This final battle will be more complicated than those in either of the two Raven movies, involving more characters and more action beats. One of the glaring drawbacks I see when I look back at the Raven movies is how hurried their climaxes are. Even though they took forever to work on, when played back in realtime they go by in a flash. I'm hoping that I'll be able to correct that error with Frankenstein vs the Wolfman and actually deliver something that has a little more payoff.

I am starting to think about the audio end of the movie and am trying to gather sound effect libraries together and have preliminary dialogues about the direction of the music.
Today I came across a couple of items that may interest you that were buried deep within my computer - test renders from the proposed Raven 3-D project. Before I settled on doing Frankenstein vs the Wolfman, I initially was planning to do a third Raven movie - one that would wrap up all the loose plotlines from the first two shorts. In the end, those dangling plotlines dictated the story and I ended up not having enough interest in it to see it through. And, because it was the third movie in the series, I was planning to do it in 3-D. So, get out your 3-D specs, because here are a couple of test renders that I did to see what Raven 3-D might've looked like.

Sunday, March 4, 2007

Passing the Fifteen Minute Mark

Today, the running time on Frankenstein vs the Wolfman in 3-D is fifteen minutes, fifteen seconds. There are two major sequences left to do that will connect the first section of the movie to the second, leading right up to the still-unfinished final battle. I can begin to see the light at the end of the tunnel. With any luck, the movie might be finished this year. I expect it's running time will be about 25 minutes.

One of the things that I've discovered in the production process is how to correct mismatched footage that is produced when a Poser camera move produces a lens distortion in one of the left or right eye views. The scene I'm working on now had one such error in a shot where the camera dollys in on the Frankenstein monster; as we push in, the right eye view was distorted so that instead of the 3-D pair of images falling side by side, they were misregistered up and down.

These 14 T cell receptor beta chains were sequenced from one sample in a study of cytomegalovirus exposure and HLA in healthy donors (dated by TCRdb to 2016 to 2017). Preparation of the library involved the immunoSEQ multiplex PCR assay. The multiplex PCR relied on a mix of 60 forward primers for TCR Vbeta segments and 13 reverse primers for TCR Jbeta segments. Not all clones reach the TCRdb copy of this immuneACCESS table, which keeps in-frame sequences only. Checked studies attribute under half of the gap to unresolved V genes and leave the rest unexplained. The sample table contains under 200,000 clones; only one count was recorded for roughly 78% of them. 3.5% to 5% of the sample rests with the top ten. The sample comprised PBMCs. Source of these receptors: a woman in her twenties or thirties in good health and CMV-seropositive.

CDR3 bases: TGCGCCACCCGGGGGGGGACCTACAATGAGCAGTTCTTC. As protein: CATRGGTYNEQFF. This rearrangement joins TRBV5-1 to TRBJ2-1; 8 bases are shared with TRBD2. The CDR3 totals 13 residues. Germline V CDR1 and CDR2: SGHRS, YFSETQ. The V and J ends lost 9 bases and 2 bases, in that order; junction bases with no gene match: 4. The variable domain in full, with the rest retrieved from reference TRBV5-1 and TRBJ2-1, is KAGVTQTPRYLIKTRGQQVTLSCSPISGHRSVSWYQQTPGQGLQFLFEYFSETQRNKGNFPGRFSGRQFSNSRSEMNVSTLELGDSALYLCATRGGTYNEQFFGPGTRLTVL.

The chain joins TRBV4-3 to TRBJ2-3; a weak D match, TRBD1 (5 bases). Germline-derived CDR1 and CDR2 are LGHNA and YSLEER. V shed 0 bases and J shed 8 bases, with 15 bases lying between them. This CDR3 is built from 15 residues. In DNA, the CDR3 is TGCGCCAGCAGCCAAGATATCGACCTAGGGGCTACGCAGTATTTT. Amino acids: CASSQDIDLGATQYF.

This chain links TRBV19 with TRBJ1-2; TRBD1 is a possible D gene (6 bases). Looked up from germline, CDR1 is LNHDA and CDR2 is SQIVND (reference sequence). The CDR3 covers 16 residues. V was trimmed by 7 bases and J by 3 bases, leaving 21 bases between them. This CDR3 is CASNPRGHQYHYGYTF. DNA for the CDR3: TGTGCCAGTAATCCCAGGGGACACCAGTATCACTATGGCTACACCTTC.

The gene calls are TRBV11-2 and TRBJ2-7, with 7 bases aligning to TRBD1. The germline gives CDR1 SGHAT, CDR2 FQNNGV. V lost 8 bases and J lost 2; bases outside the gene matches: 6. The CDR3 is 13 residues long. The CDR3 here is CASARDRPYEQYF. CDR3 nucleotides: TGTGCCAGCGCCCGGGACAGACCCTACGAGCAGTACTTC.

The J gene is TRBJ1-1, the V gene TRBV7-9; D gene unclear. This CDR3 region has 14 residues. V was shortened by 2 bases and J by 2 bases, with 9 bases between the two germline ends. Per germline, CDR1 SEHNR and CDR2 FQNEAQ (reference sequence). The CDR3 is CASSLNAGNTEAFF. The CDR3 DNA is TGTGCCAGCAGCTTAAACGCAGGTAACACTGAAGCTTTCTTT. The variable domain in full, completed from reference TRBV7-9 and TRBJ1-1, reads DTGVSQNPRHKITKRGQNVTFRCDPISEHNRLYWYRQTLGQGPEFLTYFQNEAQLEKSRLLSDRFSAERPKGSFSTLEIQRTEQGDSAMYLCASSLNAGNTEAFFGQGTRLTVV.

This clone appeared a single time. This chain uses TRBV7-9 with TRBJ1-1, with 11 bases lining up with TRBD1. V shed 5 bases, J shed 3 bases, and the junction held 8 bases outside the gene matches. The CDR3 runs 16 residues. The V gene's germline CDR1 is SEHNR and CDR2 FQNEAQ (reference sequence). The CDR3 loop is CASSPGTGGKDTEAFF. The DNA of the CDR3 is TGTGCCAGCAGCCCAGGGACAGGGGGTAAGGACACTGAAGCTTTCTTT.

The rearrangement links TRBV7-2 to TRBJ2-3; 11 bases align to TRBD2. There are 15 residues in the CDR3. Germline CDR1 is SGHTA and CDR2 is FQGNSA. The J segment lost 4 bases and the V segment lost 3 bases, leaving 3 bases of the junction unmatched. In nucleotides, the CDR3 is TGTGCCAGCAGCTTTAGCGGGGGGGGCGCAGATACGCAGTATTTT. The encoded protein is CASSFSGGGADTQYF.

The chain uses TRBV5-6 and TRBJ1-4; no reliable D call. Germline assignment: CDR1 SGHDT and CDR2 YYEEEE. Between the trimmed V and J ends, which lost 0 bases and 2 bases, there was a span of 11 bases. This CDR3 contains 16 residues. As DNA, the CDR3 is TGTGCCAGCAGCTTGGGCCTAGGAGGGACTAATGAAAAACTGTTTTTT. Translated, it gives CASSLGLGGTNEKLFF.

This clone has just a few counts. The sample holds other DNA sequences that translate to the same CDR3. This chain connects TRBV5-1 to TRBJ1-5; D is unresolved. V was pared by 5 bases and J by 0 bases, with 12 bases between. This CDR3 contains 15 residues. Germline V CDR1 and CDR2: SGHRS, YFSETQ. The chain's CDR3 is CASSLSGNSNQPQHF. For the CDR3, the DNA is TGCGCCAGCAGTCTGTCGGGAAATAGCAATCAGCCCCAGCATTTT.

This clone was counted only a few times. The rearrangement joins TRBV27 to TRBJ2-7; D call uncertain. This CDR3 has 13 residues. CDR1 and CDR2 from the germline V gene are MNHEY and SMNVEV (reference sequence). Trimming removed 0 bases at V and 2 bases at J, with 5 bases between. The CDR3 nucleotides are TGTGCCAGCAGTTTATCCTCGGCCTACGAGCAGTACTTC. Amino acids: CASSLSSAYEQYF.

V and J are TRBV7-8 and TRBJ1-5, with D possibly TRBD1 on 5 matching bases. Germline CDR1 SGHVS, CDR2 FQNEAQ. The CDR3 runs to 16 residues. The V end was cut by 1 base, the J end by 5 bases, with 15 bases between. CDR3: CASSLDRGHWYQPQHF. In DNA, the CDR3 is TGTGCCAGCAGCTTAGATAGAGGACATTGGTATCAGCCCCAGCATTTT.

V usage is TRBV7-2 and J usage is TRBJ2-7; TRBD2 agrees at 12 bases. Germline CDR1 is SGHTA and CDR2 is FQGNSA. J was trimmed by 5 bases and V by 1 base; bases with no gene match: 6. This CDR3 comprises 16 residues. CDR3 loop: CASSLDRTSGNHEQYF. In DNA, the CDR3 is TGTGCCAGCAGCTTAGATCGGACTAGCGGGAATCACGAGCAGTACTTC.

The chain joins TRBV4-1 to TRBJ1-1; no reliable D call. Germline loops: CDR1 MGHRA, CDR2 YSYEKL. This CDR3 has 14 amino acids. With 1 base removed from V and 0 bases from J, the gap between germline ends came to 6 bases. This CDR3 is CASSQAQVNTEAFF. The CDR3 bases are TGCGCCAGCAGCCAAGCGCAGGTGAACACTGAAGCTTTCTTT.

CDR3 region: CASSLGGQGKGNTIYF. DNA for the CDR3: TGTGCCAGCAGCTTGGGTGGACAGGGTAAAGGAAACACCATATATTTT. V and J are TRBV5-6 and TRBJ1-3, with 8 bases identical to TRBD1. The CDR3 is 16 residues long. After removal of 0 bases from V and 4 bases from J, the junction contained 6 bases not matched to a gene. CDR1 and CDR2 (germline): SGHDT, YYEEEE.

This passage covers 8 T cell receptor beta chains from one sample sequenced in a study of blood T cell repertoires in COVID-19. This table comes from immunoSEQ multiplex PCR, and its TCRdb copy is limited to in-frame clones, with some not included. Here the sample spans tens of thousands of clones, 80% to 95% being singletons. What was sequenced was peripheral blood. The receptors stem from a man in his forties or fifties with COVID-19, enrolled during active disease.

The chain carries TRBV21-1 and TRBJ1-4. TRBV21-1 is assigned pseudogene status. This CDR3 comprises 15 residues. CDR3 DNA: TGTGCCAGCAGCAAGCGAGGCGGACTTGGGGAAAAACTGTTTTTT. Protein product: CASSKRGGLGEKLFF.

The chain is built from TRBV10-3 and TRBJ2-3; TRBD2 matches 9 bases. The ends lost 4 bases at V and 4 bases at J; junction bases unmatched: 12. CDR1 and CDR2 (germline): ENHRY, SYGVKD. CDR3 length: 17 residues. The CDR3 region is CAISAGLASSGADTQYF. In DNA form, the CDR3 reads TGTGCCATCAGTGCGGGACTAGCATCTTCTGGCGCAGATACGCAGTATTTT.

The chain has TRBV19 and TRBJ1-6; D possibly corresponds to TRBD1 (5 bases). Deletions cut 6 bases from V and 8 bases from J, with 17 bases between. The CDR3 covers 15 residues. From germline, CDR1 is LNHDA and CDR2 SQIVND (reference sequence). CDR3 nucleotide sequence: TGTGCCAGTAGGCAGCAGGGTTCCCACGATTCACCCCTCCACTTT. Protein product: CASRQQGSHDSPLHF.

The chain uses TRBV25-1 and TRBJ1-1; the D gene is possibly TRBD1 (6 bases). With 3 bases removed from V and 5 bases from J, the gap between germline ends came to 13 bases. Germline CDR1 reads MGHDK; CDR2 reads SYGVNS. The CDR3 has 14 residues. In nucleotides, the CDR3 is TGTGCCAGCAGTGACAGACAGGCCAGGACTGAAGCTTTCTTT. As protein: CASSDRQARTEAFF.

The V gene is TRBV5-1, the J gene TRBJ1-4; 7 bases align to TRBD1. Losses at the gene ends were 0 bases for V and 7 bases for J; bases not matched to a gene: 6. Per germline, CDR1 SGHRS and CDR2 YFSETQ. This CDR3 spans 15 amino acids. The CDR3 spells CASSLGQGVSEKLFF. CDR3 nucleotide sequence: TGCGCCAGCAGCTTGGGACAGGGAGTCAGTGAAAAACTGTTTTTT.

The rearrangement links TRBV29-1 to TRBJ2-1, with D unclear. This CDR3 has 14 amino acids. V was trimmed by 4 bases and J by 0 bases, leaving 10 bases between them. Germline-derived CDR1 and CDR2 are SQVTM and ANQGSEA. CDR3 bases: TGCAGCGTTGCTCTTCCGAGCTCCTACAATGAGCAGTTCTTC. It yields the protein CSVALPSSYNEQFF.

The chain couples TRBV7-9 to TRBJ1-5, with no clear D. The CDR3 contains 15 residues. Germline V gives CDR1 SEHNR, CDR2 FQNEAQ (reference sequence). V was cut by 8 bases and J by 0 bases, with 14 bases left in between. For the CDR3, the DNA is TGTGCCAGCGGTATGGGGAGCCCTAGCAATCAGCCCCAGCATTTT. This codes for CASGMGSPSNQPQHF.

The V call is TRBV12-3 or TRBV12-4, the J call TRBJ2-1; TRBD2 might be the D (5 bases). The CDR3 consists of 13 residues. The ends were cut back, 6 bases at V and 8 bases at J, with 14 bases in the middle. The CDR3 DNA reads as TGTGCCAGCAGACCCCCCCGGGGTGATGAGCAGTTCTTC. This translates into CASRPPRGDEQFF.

I came up with a solution in After Effects that involved adjusting the scale of the right image so that it would match and overlay the left. This approach left a blank space in the top and bottom of the frame which shouldn't be noticable once viewed through 3-D glasses.

There was an earlier shot I had to correct as well, when our three heroes are talking with an inquisitive policeman; in this case, I had positioned the 3-D "window" incorrectly and had to slide the images together for better positioning within the 3-D frame. This resulted in some "windowboxing" on the sides of the shot, but it happens so fast you won't even see it--unless you're looking for it now that I've told you about it!

One of the next scenes I'll be doing invovles the inkeeper Mr. Talbot. Of course, his name is another nod to The Wolf Man. Initially, there was a scene that took place in a pawnbroker's shop, run by a man named William Henry Pratt - which is Boris Karloff's birth name. That scene (at this point in time, anyway) has unfortunately been dropped.

Sunday, January 21, 2007

New Screenshot Added

Finally, an update! A new image from the gypsy flashback sequence has been added to the gallery. The sequence finished rendering two days ago. I spent today going in and doing some color correction within Premiere and animating & rendering a short addition to a shot, originally finished months ago, that had been bugging me.

Also, I've discovered that my plan of attack for post production has been shot to hell due to someone's short sightedness (or my lack of understanding the software) at Adobe. It turns out that Premiere Pro shipped with some nifty color correction plug ins that After Effects 7 doesn't share - meaning that after I go and color correct my footage in Premiere, once I bring the entire project into After Effects, it loses my changes. I'm testing out the possibility of rendering the whole movie out from the Premiere timeline as one gigantic AVI file prior to importing it into After Effects to apply the 3-D effect

Wednesday, January 17, 2007

Happy New Year!

It occurred to me recently that the original teaser trailer that I mocked up for Frankenstein vs the Wolfman announced that it would be finished in 2006. Ha! My work process basically limits me to working on it on Sundays, and now that the holidays are over I'm ready to move back into production. Actually, I've been working on it for the past couple of weeks, generating approximately 15 seconds worth of viable footage. This is a milestone actually, since this officially completes the "gypsy flashback sequence", and which was the connecting tissue between two large chunks of the narrative. All of the shots in this sequence have been memory intensive as they utilize many props and characters; in order to avoid crashes I've had to turn off bump mapping completely and disable texture mapping for background figures.